Mental Illness Symposium Set for May 10 at the Oxford Civic Center


Combating the stigmas associated with mental illness is the goal of the third annual Out of the Shadows summit co-sponsored by JSU on May 10. 

Funded in part by a grant from the Community Foundation of Northeast Alabama, the all-day symposium is aimed at fostering a better understanding of the realities of mental illness as well as educating mental health advocates and professionals to some of the ever-evolving practices and issues within the field.  

“We want to keep people from suffering in silence,” said Julie Nix, director of JSU’s Office of Counseling and Disability Services, which is co-organizing the event. “We want to bring the conversations about mental illness into the light by hosting an event for everybody. Too often, mental health conferences are for professionals. We wanted this to be different.” 

The symposium, which will take place at the Oxford Civic Center from 8 a.m. to 4 p.m., will feature numerous panel discussions, break-out sessions and guest speakers. The keynote speaker will be Carol Kivler, nationally recognized mental health consumer advocate, international executive coach/trainer and author.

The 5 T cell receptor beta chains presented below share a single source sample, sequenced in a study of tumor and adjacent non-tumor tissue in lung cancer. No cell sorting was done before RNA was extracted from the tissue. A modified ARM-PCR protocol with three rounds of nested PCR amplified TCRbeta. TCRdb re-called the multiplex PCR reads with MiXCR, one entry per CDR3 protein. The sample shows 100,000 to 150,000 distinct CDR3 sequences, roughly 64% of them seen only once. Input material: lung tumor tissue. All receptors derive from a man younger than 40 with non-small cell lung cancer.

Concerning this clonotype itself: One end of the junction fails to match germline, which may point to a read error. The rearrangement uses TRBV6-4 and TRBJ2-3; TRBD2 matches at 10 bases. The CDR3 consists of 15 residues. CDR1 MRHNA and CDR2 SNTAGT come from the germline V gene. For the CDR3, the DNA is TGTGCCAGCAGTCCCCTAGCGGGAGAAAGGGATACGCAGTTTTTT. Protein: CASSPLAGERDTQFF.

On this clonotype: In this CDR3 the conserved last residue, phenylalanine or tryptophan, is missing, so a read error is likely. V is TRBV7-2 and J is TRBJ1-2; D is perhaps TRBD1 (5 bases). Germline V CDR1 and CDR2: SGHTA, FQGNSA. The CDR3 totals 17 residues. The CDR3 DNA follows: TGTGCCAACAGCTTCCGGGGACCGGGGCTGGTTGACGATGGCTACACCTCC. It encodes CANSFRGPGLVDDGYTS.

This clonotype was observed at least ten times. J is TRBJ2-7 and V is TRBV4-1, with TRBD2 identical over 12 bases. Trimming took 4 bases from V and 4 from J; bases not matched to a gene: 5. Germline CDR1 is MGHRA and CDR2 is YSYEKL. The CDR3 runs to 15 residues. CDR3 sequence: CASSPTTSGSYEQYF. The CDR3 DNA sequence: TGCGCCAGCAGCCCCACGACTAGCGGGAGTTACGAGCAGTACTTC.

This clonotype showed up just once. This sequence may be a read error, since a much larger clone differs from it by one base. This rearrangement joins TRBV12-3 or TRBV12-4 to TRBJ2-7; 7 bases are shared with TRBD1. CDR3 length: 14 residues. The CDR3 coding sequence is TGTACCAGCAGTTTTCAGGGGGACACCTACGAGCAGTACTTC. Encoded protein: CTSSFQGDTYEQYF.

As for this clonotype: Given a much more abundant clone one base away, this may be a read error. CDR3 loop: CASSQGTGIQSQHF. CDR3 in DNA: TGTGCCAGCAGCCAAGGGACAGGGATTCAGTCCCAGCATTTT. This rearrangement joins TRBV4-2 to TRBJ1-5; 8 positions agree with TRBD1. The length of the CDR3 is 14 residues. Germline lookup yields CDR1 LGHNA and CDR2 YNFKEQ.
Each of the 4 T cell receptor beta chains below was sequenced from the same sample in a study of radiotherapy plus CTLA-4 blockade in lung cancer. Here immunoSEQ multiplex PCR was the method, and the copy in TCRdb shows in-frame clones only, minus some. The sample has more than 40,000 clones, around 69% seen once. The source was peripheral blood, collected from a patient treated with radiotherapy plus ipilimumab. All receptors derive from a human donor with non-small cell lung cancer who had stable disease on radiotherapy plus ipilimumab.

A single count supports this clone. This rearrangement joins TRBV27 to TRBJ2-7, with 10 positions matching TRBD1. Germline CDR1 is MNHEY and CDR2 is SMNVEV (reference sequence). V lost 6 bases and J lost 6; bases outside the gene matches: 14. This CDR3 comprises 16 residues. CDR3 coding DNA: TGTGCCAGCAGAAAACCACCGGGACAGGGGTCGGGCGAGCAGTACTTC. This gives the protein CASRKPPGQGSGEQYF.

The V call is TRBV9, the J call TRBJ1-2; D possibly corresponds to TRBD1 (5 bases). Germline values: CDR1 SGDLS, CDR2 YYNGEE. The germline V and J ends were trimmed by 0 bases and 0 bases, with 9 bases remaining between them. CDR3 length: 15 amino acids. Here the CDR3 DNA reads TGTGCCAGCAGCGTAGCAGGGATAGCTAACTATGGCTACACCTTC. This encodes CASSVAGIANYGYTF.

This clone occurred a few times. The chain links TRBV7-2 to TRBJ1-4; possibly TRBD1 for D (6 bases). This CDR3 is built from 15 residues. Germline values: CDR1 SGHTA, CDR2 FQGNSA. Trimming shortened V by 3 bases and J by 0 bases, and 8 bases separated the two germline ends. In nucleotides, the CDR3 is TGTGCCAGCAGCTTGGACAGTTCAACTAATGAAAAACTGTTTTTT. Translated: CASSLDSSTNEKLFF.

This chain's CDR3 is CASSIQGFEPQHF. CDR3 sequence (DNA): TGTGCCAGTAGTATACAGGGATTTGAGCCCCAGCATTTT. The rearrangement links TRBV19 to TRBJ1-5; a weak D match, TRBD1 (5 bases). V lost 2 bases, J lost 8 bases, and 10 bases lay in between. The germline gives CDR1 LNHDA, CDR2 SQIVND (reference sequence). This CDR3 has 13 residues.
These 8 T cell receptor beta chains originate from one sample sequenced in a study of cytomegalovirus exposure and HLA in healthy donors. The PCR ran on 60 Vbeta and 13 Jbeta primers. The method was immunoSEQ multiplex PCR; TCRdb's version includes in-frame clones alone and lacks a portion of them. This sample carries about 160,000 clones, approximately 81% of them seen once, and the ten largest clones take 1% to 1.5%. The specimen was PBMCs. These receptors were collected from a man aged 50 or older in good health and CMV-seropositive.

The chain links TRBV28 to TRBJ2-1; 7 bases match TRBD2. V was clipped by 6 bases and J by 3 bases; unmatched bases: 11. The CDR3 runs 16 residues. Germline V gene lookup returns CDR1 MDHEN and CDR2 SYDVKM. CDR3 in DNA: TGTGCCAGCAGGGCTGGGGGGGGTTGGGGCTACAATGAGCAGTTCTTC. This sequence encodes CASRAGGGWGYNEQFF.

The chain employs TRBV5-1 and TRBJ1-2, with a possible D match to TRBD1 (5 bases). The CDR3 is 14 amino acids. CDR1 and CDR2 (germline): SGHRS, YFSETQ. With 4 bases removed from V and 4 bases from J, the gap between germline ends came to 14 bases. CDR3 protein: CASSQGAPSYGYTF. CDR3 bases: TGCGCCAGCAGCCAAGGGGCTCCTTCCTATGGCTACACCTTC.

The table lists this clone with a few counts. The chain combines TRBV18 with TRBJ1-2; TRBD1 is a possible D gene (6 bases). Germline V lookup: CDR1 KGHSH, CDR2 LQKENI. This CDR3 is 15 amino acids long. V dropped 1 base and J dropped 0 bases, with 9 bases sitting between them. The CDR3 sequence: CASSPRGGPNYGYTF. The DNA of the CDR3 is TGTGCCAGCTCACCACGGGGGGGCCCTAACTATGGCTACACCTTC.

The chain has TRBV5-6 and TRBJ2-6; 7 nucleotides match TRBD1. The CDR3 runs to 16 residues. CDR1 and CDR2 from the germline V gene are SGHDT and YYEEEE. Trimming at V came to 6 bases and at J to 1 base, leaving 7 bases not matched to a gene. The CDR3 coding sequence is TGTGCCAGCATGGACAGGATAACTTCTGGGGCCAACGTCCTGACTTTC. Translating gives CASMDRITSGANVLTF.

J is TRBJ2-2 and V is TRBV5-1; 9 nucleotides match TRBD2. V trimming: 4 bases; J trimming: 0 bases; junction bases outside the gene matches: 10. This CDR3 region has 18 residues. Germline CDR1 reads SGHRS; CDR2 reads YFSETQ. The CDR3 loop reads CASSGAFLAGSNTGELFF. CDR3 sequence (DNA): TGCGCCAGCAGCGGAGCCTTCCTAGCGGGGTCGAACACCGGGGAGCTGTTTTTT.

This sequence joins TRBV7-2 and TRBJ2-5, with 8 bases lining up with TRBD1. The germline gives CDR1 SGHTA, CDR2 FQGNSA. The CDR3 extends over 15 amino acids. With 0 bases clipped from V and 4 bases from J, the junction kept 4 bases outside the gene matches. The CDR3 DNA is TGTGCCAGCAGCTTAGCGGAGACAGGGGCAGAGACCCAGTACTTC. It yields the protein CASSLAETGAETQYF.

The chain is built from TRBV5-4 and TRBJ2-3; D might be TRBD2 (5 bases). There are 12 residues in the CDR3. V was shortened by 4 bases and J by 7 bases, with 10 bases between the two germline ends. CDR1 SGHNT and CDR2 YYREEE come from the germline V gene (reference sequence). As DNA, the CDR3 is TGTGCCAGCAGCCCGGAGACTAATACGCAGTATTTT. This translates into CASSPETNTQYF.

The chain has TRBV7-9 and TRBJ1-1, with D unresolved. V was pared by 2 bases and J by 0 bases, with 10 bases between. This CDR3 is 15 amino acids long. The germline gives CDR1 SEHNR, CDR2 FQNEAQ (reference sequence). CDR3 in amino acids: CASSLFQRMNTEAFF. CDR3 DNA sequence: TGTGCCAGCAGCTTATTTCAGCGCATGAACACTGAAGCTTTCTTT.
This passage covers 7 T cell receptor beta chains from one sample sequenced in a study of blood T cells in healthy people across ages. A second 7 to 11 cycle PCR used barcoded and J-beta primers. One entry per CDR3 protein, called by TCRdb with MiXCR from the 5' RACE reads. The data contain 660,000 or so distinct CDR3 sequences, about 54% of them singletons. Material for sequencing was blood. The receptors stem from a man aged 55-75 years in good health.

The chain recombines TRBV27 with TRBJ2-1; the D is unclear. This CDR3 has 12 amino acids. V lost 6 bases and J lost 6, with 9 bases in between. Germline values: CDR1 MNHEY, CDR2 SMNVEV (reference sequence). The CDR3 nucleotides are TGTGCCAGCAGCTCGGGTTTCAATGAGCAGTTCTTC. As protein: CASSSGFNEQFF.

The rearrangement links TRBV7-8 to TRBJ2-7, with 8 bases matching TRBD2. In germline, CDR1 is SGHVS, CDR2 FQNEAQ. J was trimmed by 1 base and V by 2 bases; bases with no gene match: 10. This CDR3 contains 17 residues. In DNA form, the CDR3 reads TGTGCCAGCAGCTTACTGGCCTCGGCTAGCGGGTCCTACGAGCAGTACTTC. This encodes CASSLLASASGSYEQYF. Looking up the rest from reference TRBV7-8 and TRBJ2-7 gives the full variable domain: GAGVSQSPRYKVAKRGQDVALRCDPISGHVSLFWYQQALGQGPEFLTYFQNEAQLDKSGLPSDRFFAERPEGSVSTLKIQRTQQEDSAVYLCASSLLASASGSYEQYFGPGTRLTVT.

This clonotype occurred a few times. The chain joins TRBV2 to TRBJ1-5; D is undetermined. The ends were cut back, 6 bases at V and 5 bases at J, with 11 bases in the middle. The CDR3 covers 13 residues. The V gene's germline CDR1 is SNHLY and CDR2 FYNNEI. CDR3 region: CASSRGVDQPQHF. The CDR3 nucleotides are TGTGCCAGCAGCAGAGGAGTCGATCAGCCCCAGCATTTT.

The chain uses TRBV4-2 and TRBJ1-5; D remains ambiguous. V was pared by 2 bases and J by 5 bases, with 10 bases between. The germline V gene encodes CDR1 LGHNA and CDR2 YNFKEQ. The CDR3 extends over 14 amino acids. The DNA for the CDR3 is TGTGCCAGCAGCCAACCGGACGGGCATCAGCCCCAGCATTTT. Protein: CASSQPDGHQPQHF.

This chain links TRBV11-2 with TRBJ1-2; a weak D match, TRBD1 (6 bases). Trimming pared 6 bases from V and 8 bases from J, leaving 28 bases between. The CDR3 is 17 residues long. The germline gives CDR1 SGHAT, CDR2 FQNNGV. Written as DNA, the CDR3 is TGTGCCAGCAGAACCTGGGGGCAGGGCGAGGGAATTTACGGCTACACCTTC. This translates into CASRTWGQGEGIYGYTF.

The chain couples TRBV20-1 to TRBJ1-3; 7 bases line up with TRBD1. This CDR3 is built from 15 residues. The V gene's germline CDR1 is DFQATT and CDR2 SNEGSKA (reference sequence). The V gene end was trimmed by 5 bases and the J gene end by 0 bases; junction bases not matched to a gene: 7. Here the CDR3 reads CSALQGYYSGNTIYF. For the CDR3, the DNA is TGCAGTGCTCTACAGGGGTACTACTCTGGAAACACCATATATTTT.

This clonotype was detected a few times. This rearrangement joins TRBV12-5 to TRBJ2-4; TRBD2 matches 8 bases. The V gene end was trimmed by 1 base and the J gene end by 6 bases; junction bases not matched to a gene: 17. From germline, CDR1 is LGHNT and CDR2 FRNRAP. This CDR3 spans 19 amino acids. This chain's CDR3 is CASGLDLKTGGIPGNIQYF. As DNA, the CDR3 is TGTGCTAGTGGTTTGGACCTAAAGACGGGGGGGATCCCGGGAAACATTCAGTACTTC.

Topics will include talking with children and teens about mental illness, mental health court, insurance coverage for behavioral health care, faith and mental health, PTSD , suicide, Psychiatric Advanced Directives, the challenges of rural mental health care, lifestyle management and mental illness, and more.  

“We’ve really tried to touch on every possible area that is affected by mental health and then to address those areas,” Nix said. “I believe it’s going to be a dynamic event.”

Negative attitudes and beliefs towards the estimated one-fourth of Americans who suffer with mental illness are all-too common, Nix said. They are unfairly judged as being unstable, violent or dangerous. Stigmas lead to discrimination, whether obvious and direct or unintentional and subtle. According to the Mayo Clinic, such views of mental illness can have harmful effects, including: 

  • Reluctance to seek help or treatment
  • Lack of understanding by family, friends or co-workers
  • Fewer opportunities for work, education or social activities
  • Bullying, physical violence or harassment
  • Problems with health insurance companies that doesn't adequately cover mental illness treatments

Perhaps the most dangerous stigma is the belief that mental illness is an impossible barrier to overcome, forever keeping successes out of reach. 

“When you look across segments of society, there’s still so much work to be done,” Nix said. “It’s often viewed as something that can be helped or is some kind of mental weakness. Mental illness is a disease – a brain disease.”

The Out of the Shadows Summit will be held on May 10, 8 a.m. to 4 p.m., at the Oxford Civic Center. Advance tickets for professionals, including lunch, is $50. Tickets on the day of the event are $65. Tickets for non-professionals are $5. For more information, call JSU Continuing Education and Outreach at 256-782-5918.